PLAINFIELD TOWNSHIP, Mich. (WOOD) — On Saturday morning, dozens of firefighters, police officers and first responders climbed the bleachers of Fifth Third Ballpark in memory of those who died in the 9/11 terrorist attacks.
They say it’s a small way to walk a mile or two in the boots of those that went before them.
Lance Korhorn, a firefighter in Cascade Township, created the Grand Rapids Memorial Stair Climb seven years ago. He says 18 years after the attack, the emotions still run deep.
“Every year it’s a memory and it kind of brings you right back to that time,” Korhorn said. “It’s been 18 years and there are people joining today that weren’t alive at that time. So, we have to keep that memory alive for future generations.”
Passing down the tradition and memory is part of what brought father and son, Tom and Chase Ungrey, who serve the Grand Rapids Police Department and Algoma Township Fire Department, to the ballpark Saturday.
“Words just don’t accurately express the meaning to this as father and son,” Tom Ungrey said. “We need to keep the memory alive and do events like this so that the people that were my son’s age at the time know what it meant to the country.”
They do this by marching 110 flights of stairs, up and down every row at the ballpark four times, which they say equals the height of the World Trade Center.
“This is nothing in comparison to what they went through to rescue those inside those towers,” Korhorn said. “It is a humbling experience, to climb that height — something that they want through — was absolutely horrible. It’s definitely a tough experience.”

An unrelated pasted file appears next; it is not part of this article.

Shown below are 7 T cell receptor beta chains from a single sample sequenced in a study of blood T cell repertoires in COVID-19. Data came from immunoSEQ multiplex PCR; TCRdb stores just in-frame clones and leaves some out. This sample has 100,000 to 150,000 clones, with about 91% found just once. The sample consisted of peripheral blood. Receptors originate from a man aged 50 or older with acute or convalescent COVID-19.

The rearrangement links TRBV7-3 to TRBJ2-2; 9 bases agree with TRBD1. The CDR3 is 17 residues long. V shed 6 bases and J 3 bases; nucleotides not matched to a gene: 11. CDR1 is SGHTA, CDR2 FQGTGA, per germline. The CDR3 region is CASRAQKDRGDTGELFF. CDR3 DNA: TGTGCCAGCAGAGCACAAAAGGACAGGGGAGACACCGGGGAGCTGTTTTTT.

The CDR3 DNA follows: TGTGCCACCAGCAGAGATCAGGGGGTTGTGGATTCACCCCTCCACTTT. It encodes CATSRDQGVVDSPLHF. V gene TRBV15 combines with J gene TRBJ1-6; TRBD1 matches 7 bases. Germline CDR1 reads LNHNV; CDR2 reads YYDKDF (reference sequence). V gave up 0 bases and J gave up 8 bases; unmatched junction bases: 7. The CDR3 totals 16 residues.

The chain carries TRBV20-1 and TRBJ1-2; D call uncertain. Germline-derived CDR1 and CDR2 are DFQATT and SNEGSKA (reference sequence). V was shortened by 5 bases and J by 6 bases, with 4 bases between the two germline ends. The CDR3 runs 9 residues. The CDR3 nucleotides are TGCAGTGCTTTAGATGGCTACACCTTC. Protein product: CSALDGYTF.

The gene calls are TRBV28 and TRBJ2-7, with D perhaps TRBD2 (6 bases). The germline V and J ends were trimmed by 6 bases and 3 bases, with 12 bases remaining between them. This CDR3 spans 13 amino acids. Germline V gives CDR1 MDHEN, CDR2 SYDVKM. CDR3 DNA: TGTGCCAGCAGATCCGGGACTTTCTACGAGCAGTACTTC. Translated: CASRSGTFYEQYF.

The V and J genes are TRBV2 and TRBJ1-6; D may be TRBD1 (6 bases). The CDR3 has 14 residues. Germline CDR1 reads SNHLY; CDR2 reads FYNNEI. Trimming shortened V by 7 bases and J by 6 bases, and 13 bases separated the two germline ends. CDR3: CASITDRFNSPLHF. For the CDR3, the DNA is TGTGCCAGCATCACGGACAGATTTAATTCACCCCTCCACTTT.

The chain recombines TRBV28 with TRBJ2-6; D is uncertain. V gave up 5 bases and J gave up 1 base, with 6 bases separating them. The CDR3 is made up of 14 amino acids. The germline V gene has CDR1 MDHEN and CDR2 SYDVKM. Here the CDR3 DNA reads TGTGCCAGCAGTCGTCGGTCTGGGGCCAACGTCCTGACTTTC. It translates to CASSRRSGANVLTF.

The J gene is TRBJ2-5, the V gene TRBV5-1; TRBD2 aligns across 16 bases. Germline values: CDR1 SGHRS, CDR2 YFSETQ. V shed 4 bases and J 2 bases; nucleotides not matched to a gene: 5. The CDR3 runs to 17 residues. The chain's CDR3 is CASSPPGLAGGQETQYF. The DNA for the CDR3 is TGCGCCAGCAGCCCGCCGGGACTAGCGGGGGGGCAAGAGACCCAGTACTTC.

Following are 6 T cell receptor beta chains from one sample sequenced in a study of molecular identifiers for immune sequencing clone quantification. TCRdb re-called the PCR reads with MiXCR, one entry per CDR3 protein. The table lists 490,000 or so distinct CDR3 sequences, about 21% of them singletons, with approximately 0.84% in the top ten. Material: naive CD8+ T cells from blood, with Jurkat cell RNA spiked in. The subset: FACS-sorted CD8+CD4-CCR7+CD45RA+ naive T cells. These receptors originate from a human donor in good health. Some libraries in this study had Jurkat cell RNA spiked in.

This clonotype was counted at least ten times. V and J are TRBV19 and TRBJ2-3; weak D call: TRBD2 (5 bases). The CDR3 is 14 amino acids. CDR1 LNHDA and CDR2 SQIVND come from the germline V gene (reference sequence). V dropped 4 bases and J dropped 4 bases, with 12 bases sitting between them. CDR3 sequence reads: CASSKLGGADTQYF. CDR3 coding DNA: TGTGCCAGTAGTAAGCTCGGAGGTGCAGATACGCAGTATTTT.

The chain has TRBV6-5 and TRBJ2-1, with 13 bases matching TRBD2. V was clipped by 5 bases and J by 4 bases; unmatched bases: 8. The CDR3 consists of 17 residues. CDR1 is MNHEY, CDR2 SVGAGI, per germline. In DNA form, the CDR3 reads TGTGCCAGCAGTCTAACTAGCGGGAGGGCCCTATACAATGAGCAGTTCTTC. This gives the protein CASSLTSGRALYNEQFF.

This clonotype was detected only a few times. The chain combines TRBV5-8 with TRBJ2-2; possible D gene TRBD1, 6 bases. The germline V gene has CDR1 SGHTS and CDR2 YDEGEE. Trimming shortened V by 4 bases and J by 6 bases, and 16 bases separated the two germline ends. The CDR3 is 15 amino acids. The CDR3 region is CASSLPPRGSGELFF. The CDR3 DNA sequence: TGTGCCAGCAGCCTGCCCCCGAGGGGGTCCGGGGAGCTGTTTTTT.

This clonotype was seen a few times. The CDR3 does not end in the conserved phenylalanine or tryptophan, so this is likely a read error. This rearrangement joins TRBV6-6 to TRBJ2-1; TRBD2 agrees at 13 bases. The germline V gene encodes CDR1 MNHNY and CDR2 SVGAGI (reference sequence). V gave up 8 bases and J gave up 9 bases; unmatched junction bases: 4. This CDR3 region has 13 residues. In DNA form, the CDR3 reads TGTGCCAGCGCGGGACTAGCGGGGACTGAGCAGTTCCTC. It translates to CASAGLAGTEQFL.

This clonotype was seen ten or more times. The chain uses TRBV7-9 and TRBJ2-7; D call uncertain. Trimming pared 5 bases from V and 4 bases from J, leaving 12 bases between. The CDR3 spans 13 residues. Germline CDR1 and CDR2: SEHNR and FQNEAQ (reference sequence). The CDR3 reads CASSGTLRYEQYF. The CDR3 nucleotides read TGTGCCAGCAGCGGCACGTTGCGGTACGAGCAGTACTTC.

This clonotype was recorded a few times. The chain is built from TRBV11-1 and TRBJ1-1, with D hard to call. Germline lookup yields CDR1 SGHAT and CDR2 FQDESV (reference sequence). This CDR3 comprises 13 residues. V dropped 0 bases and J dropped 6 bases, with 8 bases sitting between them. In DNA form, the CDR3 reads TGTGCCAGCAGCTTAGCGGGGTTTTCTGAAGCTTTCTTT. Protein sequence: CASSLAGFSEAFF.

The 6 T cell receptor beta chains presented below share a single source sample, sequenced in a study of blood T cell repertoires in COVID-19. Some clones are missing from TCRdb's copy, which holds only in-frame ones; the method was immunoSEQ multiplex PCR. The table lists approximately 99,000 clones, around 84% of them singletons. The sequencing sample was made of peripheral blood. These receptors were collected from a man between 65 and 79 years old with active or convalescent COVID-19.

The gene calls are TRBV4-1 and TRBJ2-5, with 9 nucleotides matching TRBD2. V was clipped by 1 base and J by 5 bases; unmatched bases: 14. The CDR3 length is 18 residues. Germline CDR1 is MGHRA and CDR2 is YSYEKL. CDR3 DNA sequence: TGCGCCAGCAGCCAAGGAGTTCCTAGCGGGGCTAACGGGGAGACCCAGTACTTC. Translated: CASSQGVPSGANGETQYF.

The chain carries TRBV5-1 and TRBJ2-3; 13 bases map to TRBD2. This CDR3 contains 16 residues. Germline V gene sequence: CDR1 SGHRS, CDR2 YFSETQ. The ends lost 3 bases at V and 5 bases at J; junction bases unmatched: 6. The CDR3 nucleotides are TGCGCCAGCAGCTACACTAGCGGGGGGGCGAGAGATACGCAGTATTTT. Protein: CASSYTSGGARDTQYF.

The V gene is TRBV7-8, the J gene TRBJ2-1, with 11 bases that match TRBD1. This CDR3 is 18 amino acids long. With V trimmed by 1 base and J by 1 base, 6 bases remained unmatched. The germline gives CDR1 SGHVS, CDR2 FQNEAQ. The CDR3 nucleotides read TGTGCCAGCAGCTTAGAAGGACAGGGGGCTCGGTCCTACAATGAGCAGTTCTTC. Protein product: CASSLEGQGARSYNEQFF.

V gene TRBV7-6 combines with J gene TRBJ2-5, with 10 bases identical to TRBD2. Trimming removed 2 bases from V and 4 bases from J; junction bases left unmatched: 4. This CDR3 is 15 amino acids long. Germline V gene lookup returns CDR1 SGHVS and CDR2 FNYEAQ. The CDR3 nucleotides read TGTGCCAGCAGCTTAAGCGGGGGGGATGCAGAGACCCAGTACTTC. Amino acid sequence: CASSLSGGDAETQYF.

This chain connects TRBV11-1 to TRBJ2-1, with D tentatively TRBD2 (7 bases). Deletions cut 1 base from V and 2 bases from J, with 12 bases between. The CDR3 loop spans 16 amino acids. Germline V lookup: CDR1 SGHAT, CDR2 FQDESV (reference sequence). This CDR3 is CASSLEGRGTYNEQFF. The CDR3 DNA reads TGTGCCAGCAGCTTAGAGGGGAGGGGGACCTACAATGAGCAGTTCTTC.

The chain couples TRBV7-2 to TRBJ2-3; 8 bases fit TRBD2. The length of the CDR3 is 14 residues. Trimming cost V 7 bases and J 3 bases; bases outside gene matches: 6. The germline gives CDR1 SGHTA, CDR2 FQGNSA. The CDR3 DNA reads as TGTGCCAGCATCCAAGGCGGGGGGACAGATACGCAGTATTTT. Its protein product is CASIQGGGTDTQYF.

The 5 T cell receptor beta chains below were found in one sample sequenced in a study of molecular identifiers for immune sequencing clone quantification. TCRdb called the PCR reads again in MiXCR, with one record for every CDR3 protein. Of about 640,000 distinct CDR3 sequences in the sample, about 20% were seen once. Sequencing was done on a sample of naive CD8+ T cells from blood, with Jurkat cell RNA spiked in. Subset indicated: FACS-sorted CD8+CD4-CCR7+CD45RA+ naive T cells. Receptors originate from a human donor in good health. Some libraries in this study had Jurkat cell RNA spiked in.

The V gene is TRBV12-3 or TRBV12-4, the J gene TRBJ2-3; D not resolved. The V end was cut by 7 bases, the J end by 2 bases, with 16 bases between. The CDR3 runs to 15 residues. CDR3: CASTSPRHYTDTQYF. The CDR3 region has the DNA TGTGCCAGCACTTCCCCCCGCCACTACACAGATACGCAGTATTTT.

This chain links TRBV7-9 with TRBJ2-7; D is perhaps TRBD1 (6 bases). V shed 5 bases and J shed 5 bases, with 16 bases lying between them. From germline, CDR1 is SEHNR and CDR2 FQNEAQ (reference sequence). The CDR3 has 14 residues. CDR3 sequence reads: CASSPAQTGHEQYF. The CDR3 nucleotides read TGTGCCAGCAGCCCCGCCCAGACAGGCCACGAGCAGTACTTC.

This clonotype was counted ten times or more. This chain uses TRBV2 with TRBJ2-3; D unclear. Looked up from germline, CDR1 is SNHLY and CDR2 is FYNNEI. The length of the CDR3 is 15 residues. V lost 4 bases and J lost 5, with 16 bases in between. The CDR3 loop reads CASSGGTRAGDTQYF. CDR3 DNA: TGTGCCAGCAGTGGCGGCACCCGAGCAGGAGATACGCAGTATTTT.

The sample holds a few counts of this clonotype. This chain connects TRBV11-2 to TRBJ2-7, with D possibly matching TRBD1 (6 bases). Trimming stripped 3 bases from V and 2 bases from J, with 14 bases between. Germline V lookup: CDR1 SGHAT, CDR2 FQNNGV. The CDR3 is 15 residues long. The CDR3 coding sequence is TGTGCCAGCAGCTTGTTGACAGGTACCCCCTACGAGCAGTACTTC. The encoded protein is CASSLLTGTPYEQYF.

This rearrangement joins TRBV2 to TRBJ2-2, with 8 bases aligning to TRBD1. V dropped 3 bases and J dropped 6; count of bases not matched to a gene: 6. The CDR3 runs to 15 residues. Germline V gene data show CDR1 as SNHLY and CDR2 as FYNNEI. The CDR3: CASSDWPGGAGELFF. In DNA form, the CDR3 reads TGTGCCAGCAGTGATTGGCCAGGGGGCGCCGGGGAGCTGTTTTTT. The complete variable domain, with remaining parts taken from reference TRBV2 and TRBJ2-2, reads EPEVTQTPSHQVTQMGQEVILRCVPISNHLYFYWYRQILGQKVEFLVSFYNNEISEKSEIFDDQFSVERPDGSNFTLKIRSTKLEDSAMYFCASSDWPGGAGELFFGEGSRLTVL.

In addition, Korhorn came up with the idea to wear nametags and pictures of all 343 firefighters, police officers and EMS who perished that day.
This tradition hits home for Tom Ungrey.
“I purposely try to find someone with my same name, so this is the third Thomas that I’ve walked for,” Tom Ungrey said. “I try to put myself in his shoes, knowing that he stepped up to the call of duty and did what had to be done.”
The participants strapped on the boots, pants, coat and equipment, adding nearly 75-pounds to the body. The firefighters represented at the ballpark were sweaty, tired and worn out after simply replicating the feat.
“We owe this to them. Everyone does, all across the nation,” Tom Ungrey said.
The group, who consisted mostly of emergency responders hopes members of the public will accompany them on their climb next year.
“We need to keep the memory alive,” Korhorn said. “This is something that a lot of us that are here today, experienced and remembered. It’s a big impact every year, every day for a lot of these guys and for a lot of those who watched it all unfold at home. We can do this as a community.”